Washington Report on Middle East Affairs, January/February 2006, page 42

Book Review

An Open Letter to Amb. Dennis Ross, Author of The Missing Peace

Dec. 12, 2005

books 02

Dear Mr. Ross,

While staying at the Cosmos Club in Washington, DC, I had the opportunity of glancing through your book, The Missing Peace. Having heard you at a meeting at The Aspen Institute in DC some weeks ago, I cannot help but find your approach totally biased. That you should fail as a negotiator on an assignment the importance of which cannot be overstated comes as no surprise.

Your belief in U.S. engagement in peacemaking is obvious. The U.S. has long fostered the delusion that we are “an honest broker,” but your over-riding concern for the security of Israel—no need to rebuild the harbor, airport or rail-link from Gaza, repeated several times during the Aspen meeting—reveals your true concern. That Israel should continue to exist does not justify the eradication of the Arab population in situ. I wish you luck in your attempt to convince yourself that you have an open mind. As a negotiator you have done nothing but create further misunderstanding and delay the outcome while pushing yourself forward. You can posture a bit longer, but few will trust you.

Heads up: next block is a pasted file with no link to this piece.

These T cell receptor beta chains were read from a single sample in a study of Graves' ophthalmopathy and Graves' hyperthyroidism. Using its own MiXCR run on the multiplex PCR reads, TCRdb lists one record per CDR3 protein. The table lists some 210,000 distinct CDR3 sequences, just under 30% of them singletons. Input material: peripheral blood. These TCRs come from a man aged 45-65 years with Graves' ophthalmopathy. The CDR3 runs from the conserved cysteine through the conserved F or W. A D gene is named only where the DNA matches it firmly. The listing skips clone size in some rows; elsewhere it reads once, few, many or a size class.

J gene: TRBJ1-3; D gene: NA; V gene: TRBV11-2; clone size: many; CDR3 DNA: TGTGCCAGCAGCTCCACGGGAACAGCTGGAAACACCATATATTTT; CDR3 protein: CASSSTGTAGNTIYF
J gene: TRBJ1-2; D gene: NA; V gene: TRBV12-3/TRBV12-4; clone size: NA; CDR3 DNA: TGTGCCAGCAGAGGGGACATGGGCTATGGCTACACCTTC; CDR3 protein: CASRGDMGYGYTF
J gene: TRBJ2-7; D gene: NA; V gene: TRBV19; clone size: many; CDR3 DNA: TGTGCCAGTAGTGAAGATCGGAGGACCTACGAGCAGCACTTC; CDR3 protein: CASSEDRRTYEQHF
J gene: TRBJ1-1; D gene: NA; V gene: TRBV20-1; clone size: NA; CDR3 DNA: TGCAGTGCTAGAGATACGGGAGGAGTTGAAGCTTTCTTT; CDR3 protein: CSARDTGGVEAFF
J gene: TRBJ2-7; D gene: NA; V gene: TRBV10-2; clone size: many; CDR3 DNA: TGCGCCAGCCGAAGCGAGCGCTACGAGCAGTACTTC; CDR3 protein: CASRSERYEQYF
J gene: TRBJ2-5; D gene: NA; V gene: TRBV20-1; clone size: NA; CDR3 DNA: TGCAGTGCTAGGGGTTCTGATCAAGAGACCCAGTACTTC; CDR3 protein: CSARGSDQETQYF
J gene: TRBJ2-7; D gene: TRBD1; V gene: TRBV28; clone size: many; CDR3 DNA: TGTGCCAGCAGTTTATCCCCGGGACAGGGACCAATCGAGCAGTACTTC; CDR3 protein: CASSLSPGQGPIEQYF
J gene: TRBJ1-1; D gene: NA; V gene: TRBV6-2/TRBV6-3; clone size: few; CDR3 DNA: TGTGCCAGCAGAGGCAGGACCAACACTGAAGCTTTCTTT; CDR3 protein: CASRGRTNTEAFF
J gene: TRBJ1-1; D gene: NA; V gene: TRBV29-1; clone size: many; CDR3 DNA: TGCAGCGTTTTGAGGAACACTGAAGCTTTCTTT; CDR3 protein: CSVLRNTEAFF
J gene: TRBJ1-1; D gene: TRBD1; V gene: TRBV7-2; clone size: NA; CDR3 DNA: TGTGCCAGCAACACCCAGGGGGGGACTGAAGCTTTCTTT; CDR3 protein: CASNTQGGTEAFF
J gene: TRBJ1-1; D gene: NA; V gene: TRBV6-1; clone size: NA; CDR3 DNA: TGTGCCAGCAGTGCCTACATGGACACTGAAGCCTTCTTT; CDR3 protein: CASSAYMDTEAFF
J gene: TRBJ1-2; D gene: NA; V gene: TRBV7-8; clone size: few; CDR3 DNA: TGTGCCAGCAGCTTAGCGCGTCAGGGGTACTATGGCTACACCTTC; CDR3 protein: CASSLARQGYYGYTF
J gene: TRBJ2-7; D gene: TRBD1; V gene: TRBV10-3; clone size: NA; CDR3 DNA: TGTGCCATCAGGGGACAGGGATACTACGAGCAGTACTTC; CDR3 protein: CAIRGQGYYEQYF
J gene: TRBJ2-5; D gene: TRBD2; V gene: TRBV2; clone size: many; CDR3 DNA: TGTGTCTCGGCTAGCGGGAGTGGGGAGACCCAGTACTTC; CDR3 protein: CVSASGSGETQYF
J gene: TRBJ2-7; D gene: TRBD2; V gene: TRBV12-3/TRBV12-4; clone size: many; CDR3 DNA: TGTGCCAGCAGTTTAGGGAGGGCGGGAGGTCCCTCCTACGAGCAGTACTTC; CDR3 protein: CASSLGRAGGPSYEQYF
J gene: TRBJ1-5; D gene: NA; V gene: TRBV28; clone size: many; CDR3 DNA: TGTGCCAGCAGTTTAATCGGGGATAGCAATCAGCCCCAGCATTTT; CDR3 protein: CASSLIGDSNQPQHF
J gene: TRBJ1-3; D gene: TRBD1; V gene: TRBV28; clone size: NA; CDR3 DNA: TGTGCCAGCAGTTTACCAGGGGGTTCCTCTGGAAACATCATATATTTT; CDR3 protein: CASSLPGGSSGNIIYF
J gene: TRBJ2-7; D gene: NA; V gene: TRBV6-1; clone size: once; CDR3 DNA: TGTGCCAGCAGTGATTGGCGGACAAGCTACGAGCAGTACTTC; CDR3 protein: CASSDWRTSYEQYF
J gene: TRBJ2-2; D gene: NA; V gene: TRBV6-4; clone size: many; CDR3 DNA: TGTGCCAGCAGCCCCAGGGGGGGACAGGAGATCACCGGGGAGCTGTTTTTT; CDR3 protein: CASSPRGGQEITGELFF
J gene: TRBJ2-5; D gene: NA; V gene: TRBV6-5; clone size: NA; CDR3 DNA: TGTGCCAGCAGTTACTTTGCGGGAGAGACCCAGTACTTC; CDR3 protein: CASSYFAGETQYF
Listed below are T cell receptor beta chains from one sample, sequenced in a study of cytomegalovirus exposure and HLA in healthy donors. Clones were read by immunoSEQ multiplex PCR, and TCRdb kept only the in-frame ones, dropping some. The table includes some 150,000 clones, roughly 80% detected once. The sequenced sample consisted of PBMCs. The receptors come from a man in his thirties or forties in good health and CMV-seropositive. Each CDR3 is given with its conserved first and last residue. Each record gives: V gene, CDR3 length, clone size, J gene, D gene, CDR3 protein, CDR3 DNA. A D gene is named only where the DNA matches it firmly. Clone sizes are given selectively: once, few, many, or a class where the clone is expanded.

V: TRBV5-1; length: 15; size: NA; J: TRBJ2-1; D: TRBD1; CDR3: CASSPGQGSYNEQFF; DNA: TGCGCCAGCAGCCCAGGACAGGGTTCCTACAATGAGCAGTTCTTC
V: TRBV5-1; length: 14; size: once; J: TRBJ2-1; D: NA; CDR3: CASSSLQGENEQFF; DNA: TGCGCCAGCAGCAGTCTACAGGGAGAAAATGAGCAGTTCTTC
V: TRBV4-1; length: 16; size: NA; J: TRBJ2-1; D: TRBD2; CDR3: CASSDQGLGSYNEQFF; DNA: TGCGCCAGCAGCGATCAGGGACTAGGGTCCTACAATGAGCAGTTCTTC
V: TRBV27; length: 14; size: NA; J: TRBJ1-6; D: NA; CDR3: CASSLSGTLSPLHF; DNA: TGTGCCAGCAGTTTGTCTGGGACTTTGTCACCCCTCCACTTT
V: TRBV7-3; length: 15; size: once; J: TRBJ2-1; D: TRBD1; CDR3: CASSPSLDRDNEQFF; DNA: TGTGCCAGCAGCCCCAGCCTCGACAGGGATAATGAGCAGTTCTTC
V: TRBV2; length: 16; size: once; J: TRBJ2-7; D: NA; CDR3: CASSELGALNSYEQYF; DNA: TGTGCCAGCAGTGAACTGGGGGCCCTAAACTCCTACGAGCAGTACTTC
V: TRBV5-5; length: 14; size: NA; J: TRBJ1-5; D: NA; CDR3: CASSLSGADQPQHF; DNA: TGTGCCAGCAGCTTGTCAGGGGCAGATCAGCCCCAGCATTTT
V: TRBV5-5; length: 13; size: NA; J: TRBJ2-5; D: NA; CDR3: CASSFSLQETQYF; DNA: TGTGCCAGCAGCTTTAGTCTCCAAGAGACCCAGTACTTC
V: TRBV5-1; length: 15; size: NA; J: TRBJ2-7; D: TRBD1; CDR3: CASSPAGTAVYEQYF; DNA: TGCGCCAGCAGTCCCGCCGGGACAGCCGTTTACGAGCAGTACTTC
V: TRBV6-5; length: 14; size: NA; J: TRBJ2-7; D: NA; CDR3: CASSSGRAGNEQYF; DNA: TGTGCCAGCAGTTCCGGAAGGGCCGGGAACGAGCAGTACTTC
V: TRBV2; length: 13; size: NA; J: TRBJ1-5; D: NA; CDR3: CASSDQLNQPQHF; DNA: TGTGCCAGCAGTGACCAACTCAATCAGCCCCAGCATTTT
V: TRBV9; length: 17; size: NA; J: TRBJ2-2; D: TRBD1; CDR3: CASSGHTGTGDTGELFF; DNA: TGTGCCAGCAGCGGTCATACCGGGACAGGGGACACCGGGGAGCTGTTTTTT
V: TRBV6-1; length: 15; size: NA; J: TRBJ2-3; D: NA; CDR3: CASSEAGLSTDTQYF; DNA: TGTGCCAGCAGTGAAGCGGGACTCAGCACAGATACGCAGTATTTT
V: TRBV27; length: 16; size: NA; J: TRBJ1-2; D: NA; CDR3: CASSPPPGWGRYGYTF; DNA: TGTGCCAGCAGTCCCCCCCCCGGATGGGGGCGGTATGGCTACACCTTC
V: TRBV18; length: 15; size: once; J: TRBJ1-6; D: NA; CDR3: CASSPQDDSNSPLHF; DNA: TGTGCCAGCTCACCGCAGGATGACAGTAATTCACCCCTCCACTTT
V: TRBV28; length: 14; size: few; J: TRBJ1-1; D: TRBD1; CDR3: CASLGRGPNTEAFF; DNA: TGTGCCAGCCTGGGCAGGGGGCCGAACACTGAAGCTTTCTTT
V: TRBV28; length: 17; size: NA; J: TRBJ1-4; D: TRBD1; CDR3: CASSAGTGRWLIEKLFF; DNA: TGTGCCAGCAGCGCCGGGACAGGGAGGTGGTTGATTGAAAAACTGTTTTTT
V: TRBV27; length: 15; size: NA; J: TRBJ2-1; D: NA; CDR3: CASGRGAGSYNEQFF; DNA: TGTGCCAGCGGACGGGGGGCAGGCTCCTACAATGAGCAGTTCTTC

John Goelet
Meru, France





2018barefoot to palestine
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1983, Lebanon, U.S. Embassy bombed, 63 killed. Months later, Marine Barracks bombed, 241 killed.

1987, Cassie accepts a job teaching Shakespeare at a private academy near Princeton, to forget memories of her late husband killed at the barracks.

First day, she meets Samir, a senior whose parents were killed in the embassy attack: Cassie & Samir, forever linked.

As Cassie teaches Hamlet & Othello and rebukes advances from her unscrupulous dean, Shakespeare’s timeless themes of trust, betrayal, and hate ­become reality as the Palestinian-Israeli struggle destroys their lives. Powerful!

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